Viet Rainbow at last year’s parade. (photo: VROC-Viet Rainbow of Orange County)
The city of Westminster is throwing a party and everyone is welcome . . . unless you’re gay.
Technically, the Orange County town with a heavy Vietnamese-American population isn’t throwing the party. It is just issuing the permit for the annual Lunar New Year (Tet) parade to be held in February. The city used to pay for the event and, although a few religious groups objected to the guest list in 2010 and dropped out, it ran smoothly through Little Saigon.
But the city turned the popular event over to the Vietnamese American Federation of Southern California a couple years ago for financial reasons and the federation doesn’t want any homosexual shenanigans at their festive occasion.
The city council felt compelled by the legal advice it received, and voted unanimously last week to give parade organizers a permit despite the ban on participation by gays. The event is considered private, although the public attends, and the host’s right to discriminate is a constitutional free-speech issue.
Viet Rainbow of Orange County has tried unsuccessfully for more than a year to get the Federation to change its policy. Cathy Lam, spokeswoman of Parents of Rainbow Children, told the Los Angeles Times, “This walk in the parade is not just about LGBT rights. It is neither about freedom of choices nor freedom of speech, but it is about our freedom from oppression, our freedom to be ourselves with dignity.”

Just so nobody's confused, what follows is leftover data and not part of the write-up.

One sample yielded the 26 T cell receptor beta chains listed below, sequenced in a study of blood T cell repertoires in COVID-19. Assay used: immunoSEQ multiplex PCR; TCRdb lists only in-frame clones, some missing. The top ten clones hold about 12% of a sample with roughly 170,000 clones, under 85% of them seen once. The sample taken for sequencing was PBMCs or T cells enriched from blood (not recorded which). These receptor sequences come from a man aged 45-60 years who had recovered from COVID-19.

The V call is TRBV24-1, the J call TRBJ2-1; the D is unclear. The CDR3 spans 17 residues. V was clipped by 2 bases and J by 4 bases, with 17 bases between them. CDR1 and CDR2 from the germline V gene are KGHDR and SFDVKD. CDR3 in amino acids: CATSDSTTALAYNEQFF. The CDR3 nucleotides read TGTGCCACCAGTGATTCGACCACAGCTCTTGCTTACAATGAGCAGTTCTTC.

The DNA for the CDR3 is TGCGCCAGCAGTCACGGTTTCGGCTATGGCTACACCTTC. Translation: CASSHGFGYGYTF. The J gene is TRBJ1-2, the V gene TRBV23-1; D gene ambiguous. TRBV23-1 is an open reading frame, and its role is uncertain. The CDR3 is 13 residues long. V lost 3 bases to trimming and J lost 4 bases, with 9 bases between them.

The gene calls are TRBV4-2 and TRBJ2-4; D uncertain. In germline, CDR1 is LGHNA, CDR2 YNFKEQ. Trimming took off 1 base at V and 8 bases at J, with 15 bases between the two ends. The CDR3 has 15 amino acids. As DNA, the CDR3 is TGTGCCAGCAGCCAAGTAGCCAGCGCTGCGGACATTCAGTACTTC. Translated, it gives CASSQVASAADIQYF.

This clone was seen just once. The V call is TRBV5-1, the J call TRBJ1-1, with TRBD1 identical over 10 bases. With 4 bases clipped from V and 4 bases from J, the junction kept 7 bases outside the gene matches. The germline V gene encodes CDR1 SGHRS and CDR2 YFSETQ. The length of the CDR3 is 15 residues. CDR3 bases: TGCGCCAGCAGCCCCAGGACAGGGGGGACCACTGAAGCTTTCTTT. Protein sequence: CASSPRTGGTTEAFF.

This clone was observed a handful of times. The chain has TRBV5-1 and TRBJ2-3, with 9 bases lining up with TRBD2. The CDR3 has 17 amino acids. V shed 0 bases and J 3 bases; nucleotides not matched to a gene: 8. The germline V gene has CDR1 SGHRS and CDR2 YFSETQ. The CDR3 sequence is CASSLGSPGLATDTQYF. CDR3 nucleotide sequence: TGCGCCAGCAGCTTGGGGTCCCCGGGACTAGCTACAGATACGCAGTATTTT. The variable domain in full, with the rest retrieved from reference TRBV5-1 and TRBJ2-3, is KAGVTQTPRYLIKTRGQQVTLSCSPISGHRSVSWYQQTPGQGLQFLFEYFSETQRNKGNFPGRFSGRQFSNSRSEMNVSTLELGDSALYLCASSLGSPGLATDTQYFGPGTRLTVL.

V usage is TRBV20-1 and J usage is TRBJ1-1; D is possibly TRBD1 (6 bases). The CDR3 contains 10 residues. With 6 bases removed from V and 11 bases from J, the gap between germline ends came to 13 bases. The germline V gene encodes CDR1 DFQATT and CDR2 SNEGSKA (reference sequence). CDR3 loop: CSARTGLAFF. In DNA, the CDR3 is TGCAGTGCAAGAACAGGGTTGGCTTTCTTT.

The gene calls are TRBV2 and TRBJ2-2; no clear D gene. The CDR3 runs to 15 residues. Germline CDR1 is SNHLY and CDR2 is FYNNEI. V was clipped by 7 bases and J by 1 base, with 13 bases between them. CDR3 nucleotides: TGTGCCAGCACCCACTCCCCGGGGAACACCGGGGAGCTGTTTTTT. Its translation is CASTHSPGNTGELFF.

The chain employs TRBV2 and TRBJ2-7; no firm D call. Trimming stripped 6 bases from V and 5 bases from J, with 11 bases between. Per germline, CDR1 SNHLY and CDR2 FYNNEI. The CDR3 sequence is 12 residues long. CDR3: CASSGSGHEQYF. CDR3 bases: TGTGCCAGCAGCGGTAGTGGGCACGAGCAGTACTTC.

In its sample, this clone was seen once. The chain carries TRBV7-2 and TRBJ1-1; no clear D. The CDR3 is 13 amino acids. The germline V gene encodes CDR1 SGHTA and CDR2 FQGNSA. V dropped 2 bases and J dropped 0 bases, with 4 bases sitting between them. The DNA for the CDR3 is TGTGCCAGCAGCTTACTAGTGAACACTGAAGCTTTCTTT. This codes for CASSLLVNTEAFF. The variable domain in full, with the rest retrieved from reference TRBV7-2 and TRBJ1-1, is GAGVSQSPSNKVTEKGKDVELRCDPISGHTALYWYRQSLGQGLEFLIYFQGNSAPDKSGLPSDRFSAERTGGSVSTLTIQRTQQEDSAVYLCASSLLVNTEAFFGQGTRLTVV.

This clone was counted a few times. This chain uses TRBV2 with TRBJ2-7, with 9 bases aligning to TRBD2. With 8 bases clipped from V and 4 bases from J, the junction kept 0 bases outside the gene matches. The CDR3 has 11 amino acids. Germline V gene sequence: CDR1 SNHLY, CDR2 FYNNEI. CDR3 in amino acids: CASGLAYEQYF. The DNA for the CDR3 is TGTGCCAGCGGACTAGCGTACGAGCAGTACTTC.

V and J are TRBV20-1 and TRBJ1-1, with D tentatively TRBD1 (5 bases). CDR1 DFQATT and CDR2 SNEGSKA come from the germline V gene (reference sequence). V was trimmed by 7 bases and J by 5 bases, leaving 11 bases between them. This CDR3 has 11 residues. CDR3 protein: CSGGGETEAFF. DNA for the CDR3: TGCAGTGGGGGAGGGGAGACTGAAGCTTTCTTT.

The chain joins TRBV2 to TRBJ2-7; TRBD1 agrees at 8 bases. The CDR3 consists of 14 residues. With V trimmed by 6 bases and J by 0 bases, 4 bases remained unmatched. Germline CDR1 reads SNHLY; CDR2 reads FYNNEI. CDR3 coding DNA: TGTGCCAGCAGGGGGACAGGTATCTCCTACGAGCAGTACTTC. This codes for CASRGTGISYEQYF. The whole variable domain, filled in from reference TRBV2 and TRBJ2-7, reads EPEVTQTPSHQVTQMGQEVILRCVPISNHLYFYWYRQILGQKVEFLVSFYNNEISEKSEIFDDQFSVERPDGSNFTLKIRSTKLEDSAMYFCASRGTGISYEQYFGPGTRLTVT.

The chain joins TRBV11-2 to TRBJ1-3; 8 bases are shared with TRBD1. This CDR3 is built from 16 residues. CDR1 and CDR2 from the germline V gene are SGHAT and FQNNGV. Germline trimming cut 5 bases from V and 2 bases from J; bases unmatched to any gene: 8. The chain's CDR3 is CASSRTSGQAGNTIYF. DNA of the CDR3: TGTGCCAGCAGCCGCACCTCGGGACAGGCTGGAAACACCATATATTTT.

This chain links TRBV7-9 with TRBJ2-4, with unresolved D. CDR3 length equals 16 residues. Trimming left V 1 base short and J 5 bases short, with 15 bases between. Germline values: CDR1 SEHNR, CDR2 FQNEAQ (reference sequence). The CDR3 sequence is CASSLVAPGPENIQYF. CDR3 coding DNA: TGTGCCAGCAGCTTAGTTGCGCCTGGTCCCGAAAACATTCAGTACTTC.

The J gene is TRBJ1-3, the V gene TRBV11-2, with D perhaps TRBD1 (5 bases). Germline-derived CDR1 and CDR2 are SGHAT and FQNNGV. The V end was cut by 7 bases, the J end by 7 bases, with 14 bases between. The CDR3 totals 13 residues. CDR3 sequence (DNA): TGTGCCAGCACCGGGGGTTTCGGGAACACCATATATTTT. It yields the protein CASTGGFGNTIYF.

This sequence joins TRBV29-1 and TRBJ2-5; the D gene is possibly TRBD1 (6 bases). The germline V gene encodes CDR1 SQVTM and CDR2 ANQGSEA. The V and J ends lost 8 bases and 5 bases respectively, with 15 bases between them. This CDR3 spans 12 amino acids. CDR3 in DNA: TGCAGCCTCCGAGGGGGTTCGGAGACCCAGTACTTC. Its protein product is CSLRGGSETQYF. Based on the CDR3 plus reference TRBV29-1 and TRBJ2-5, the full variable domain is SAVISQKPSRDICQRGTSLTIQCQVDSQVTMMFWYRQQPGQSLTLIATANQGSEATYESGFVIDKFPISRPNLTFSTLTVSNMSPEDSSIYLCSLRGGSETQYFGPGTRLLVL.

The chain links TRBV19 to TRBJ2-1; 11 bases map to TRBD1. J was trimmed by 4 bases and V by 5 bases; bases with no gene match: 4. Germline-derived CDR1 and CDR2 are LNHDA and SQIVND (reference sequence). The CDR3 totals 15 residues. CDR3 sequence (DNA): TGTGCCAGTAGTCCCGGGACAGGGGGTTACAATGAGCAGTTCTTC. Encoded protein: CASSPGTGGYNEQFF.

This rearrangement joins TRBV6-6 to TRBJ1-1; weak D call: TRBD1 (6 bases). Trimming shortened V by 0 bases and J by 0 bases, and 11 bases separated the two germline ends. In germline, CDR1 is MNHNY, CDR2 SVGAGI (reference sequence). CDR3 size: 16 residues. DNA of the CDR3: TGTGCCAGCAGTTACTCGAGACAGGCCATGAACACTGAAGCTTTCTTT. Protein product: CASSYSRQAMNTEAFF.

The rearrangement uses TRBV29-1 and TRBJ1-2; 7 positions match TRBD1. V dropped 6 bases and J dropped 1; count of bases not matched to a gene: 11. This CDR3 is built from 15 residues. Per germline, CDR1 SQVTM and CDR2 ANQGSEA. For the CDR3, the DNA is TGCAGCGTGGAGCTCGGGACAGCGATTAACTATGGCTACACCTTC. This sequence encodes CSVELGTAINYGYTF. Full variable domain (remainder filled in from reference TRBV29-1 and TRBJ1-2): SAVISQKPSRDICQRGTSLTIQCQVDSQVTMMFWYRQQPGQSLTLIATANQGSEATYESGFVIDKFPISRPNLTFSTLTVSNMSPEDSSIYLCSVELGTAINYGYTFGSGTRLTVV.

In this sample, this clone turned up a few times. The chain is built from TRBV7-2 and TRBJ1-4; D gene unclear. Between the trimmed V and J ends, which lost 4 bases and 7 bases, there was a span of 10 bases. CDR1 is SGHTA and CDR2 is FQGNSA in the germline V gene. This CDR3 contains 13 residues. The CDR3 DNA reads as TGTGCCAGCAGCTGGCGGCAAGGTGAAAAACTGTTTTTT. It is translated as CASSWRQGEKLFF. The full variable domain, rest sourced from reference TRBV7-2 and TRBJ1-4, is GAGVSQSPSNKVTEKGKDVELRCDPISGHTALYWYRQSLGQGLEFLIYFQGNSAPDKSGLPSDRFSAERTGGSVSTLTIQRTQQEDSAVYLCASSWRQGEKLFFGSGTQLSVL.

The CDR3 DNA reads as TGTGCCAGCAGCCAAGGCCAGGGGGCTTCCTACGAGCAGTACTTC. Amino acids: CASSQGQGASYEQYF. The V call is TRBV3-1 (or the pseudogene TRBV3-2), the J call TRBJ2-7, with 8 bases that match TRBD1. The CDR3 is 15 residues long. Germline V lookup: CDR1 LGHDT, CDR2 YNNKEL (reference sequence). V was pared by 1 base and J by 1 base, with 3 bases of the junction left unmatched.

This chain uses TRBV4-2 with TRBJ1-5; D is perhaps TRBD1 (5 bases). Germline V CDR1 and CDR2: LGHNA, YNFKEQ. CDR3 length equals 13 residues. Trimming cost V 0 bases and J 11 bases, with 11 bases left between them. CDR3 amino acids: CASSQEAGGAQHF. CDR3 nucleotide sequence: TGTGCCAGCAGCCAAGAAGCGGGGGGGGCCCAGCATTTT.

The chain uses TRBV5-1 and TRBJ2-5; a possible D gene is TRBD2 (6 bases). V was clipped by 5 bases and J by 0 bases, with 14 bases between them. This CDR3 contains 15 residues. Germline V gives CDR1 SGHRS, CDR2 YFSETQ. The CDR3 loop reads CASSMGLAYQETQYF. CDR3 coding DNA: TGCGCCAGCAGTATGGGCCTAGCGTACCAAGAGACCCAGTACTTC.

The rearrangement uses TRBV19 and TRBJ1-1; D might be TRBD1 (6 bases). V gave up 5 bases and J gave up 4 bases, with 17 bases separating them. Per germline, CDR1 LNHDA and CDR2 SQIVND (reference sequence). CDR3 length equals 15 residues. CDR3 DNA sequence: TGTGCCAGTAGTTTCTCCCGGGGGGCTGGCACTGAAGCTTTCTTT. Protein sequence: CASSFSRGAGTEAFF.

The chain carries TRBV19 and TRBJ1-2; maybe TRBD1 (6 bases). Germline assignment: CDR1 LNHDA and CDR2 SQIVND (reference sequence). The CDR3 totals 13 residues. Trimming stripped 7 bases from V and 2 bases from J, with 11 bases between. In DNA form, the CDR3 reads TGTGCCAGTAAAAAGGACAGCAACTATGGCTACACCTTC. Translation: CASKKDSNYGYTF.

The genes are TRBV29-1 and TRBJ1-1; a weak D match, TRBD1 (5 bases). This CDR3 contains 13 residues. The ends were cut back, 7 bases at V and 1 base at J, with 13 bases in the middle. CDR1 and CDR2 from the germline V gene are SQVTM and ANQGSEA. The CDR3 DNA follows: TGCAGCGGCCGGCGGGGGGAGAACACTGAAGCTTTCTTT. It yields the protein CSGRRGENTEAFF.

The ban last year caught a lot of people by surprise. This year, supporters of a more inclusive policy were better prepared, but the outcome was the same. They considered marching separately in their own parade 30 minutes in front of or behind the Tet parade. Or offering to mute their marching presence and leave their rainbow paraphernalia at home.
Those notions were rejected. “We're not going to be part of a legacy that tells the younger generation, the next generation, and even the current generation that it's OK to be separate-but-equal, that being invisible is OK,” Viet Rainbow of OC co-founder Hieu Nguyen told KPCC.
Earlier this year, Orange County Superior Court Judge Geoffrey Glass refused to grant an injunction to make the organizers let the Partnership of Viet Lesbian, Gay, Bisexual and Transgender Organizations march. Gay-rights advocates lost similar battles in New York and Boston over St. Patrick's Day parades.
When the U.S. Supreme Court ruled unanimously in 1995 that Boston parade organizers could discriminate against gays, Justice David Souter wrote the opinion: “The issue . . . is whether Massachusetts may require private citizens who organize a parade to include among the marchers a group imparting a message the organizers do not wish to convey.’